The client who sits across from you is despondent. It’s coming up on the anniversary date of his lover’s death, a death that was both a tragedy and a relief. Two years of unsuccessful treatments for a progressively painful cancer had been agony for them both. His partner died on what would have been their 23rd anniversary. They had loved each other and built a life. Your client is still grieving. He wonders if he can go on. He thinks that life without his partner isn’t worth living.
You worry. If you send this man home, will he make a suicide attempt or will the hour with you have been successful in moving him another step forward in the grieving process? Should you send him to the emergency room or make an appointment for the same time next week? What if you make the wrong call?
It’s impossible to do clinical work without at some point in our career having to face the possibility that a client will commit suicide.
Suicide is on the rise in the U.S. According to the American Foundation for Suicide Prevention, more than 41,000 suicides were reported in 2013. That same year, 2.7 million adults (ages 18 and older) made suicide plans and 1.3 million made a serious attempt. 494,169 people visited a hospital for injuries because of self-harm behavior, suggesting that approximately 12 people harm themselves.
Most chilling to my thinking about my own responsibility in these cases is that 45% of those who die of suicide talked to a mental health provider within a month of their death .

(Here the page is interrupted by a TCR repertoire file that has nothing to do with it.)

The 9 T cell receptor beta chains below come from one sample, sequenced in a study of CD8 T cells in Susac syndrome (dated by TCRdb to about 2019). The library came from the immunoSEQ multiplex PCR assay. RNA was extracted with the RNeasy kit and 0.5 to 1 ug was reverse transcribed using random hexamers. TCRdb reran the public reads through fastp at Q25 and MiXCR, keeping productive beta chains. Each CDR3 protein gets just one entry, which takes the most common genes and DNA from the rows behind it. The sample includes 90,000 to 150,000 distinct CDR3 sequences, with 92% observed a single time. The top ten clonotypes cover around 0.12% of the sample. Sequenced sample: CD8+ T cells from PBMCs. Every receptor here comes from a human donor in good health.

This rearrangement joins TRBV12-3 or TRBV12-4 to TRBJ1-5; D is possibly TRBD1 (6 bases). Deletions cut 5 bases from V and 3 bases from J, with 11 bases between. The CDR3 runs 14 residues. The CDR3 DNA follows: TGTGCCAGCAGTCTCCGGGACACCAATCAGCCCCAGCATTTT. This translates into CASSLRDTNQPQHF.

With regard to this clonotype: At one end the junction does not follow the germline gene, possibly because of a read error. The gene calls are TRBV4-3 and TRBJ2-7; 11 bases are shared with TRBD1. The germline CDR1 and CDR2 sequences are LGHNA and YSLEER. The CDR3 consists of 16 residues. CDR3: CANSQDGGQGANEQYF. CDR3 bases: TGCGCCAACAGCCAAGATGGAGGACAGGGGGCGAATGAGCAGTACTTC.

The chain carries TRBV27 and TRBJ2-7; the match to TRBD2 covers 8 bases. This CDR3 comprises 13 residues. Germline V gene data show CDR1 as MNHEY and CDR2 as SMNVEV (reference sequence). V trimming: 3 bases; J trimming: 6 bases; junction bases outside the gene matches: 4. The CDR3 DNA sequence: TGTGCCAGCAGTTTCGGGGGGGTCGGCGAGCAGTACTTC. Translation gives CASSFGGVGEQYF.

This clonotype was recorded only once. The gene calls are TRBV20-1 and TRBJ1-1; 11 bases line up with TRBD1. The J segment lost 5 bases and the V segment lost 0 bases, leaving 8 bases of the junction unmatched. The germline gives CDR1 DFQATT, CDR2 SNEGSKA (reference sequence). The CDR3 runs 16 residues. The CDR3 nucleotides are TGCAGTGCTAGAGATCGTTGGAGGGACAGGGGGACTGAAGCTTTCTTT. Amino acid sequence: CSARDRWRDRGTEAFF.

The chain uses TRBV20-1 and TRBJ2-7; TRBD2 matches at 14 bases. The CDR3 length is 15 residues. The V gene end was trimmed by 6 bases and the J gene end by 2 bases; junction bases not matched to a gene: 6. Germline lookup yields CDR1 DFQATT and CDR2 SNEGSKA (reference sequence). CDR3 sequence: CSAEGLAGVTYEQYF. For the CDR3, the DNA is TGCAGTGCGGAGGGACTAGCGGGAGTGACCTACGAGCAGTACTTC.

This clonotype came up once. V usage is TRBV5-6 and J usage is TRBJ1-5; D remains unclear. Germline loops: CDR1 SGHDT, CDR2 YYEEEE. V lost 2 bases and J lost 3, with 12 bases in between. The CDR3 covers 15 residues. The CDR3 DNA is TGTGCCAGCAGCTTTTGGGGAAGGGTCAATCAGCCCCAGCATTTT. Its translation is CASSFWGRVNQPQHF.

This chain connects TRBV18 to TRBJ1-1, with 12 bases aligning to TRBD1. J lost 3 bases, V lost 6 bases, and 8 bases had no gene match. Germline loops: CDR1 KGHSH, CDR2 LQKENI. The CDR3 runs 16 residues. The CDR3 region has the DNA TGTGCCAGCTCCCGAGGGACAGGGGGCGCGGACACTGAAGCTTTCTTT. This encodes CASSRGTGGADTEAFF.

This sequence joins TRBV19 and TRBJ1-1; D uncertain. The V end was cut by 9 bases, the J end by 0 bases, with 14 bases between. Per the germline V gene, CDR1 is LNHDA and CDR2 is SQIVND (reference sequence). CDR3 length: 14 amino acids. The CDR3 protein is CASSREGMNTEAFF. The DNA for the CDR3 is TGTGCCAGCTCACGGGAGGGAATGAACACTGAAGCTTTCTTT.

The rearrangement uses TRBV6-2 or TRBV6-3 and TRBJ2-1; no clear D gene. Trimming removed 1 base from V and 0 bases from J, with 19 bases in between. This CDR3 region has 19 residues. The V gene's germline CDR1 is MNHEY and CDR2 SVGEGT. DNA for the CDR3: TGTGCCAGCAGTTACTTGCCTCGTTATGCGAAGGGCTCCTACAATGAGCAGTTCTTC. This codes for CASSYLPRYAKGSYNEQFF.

Whether you are a new therapist, new to private practice or have years of experience, if you work alone, the presentation of suicidality can be daunting. There is no supervisor on call. You can’t walk the individual down the hall to the clinic crisis team. The prescriber may be on the other side of town and unreachable. You and your client are on your own.
And yet, you, like most clinicians, are probably inadequately prepared to treat the suicidal client. Few graduate programs in counseling psychology include more than a few hours of training in suicide prevention, assessment and treatment.
In a 2012 report by an American Association of Suicidology Task Force, the authors found that only about half of students in accredited psychology programs received any training at all in suicide prevention. Further, only 2% of accredited counselor education programs and 6% of accredited marriage and family therapy programs offered a suicide-specific course in their curriculum.
Our job, as clinicians, is to provide support and to do everything we can to prevent a client from self harm and self destruction. If you are one of the thousands of clinicians whose training for suicidality was limited to a mention in a class or two, do take care of your patients and yourself by taking charge of your own education.